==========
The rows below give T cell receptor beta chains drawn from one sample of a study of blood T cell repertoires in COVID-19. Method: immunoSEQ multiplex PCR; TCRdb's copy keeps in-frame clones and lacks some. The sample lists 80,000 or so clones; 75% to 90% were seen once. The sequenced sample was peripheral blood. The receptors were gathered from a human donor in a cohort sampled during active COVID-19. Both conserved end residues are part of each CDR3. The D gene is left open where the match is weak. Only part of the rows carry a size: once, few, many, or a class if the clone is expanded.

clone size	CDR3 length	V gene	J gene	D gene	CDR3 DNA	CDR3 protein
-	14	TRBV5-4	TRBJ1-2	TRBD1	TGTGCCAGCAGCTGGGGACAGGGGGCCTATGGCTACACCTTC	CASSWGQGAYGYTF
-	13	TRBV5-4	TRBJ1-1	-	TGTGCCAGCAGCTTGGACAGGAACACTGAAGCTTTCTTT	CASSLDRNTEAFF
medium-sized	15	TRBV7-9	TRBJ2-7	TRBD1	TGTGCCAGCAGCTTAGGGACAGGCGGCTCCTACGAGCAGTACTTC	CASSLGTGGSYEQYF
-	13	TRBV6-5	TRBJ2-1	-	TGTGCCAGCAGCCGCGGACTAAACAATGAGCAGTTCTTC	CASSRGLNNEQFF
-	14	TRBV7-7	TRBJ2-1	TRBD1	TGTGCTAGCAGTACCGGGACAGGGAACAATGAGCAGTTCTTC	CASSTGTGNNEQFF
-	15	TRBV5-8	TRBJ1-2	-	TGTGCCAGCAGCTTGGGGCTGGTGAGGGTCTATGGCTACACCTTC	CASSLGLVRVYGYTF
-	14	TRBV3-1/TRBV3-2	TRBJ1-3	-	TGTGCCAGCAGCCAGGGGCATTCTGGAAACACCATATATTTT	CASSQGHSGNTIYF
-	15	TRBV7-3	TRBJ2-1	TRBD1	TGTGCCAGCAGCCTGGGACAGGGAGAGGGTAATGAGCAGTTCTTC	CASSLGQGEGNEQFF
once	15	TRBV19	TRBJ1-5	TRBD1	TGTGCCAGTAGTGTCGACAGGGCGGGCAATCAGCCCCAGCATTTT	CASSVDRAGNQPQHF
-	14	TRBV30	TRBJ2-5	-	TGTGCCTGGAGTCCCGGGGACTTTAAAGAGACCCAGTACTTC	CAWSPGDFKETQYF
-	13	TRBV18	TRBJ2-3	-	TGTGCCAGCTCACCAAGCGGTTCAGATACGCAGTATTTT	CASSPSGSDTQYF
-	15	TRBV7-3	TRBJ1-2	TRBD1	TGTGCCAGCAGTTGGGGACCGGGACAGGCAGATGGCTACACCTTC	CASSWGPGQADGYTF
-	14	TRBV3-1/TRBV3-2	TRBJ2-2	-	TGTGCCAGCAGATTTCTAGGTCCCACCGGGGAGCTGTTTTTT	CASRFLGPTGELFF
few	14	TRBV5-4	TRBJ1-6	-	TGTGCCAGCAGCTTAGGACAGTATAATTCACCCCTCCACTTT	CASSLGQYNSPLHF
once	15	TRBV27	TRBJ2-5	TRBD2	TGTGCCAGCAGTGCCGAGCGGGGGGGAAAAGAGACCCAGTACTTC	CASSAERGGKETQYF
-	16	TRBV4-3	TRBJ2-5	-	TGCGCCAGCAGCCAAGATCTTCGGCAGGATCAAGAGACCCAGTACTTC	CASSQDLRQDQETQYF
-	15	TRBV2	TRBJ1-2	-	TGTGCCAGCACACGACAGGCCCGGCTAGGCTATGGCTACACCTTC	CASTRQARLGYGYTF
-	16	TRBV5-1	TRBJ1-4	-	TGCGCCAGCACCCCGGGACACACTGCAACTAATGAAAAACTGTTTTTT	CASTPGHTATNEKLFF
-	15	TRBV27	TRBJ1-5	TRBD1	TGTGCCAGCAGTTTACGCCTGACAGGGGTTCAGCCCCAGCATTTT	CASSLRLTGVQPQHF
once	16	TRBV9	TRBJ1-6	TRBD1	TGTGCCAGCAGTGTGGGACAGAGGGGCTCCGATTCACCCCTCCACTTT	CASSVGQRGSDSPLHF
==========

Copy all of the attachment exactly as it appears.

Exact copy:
The rows below give T cell receptor beta chains drawn from one sample of a study of blood T cell repertoires in COVID-19. Method: immunoSEQ multiplex PCR; TCRdb's copy keeps in-frame clones and lacks some. The sample lists 80,000 or so clones; 75% to 90% were seen once. The sequenced sample was peripheral blood. The receptors were gathered from a human donor in a cohort sampled during active COVID-19. Both conserved end residues are part of each CDR3. The D gene is left open where the match is weak. Only part of the rows carry a size: once, few, many, or a class if the clone is expanded.

clone size	CDR3 length	V gene	J gene	D gene	CDR3 DNA	CDR3 protein
-	14	TRBV5-4	TRBJ1-2	TRBD1	TGTGCCAGCAGCTGGGGACAGGGGGCCTATGGCTACACCTTC	CASSWGQGAYGYTF
-	13	TRBV5-4	TRBJ1-1	-	TGTGCCAGCAGCTTGGACAGGAACACTGAAGCTTTCTTT	CASSLDRNTEAFF
medium-sized	15	TRBV7-9	TRBJ2-7	TRBD1	TGTGCCAGCAGCTTAGGGACAGGCGGCTCCTACGAGCAGTACTTC	CASSLGTGGSYEQYF
-	13	TRBV6-5	TRBJ2-1	-	TGTGCCAGCAGCCGCGGACTAAACAATGAGCAGTTCTTC	CASSRGLNNEQFF
-	14	TRBV7-7	TRBJ2-1	TRBD1	TGTGCTAGCAGTACCGGGACAGGGAACAATGAGCAGTTCTTC	CASSTGTGNNEQFF
-	15	TRBV5-8	TRBJ1-2	-	TGTGCCAGCAGCTTGGGGCTGGTGAGGGTCTATGGCTACACCTTC	CASSLGLVRVYGYTF
-	14	TRBV3-1/TRBV3-2	TRBJ1-3	-	TGTGCCAGCAGCCAGGGGCATTCTGGAAACACCATATATTTT	CASSQGHSGNTIYF
-	15	TRBV7-3	TRBJ2-1	TRBD1	TGTGCCAGCAGCCTGGGACAGGGAGAGGGTAATGAGCAGTTCTTC	CASSLGQGEGNEQFF
once	15	TRBV19	TRBJ1-5	TRBD1	TGTGCCAGTAGTGTCGACAGGGCGGGCAATCAGCCCCAGCATTTT	CASSVDRAGNQPQHF
-	14	TRBV30	TRBJ2-5	-	TGTGCCTGGAGTCCCGGGGACTTTAAAGAGACCCAGTACTTC	CAWSPGDFKETQYF
-	13	TRBV18	TRBJ2-3	-	TGTGCCAGCTCACCAAGCGGTTCAGATACGCAGTATTTT	CASSPSGSDTQYF
-	15	TRBV7-3	TRBJ1-2	TRBD1	TGTGCCAGCAGTTGGGGACCGGGACAGGCAGATGGCTACACCTTC	CASSWGPGQADGYTF
-	14	TRBV3-1/TRBV3-2	TRBJ2-2	-	TGTGCCAGCAGATTTCTAGGTCCCACCGGGGAGCTGTTTTTT	CASRFLGPTGELFF
few	14	TRBV5-4	TRBJ1-6	-	TGTGCCAGCAGCTTAGGACAGTATAATTCACCCCTCCACTTT	CASSLGQYNSPLHF
once	15	TRBV27	TRBJ2-5	TRBD2	TGTGCCAGCAGTGCCGAGCGGGGGGGAAAAGAGACCCAGTACTTC	CASSAERGGKETQYF
-	16	TRBV4-3	TRBJ2-5	-	TGCGCCAGCAGCCAAGATCTTCGGCAGGATCAAGAGACCCAGTACTTC	CASSQDLRQDQETQYF
-	15	TRBV2	TRBJ1-2	-	TGTGCCAGCACACGACAGGCCCGGCTAGGCTATGGCTACACCTTC	CASTRQARLGYGYTF
-	16	TRBV5-1	TRBJ1-4	-	TGCGCCAGCACCCCGGGACACACTGCAACTAATGAAAAACTGTTTTTT	CASTPGHTATNEKLFF
-	15	TRBV27	TRBJ1-5	TRBD1	TGTGCCAGCAGTTTACGCCTGACAGGGGTTCAGCCCCAGCATTTT	CASSLRLTGVQPQHF
once	16	TRBV9	TRBJ1-6	TRBD1	TGTGCCAGCAGTGTGGGACAGAGGGGCTCCGATTCACCCCTCCACTTT	CASSVGQRGSDSPLHF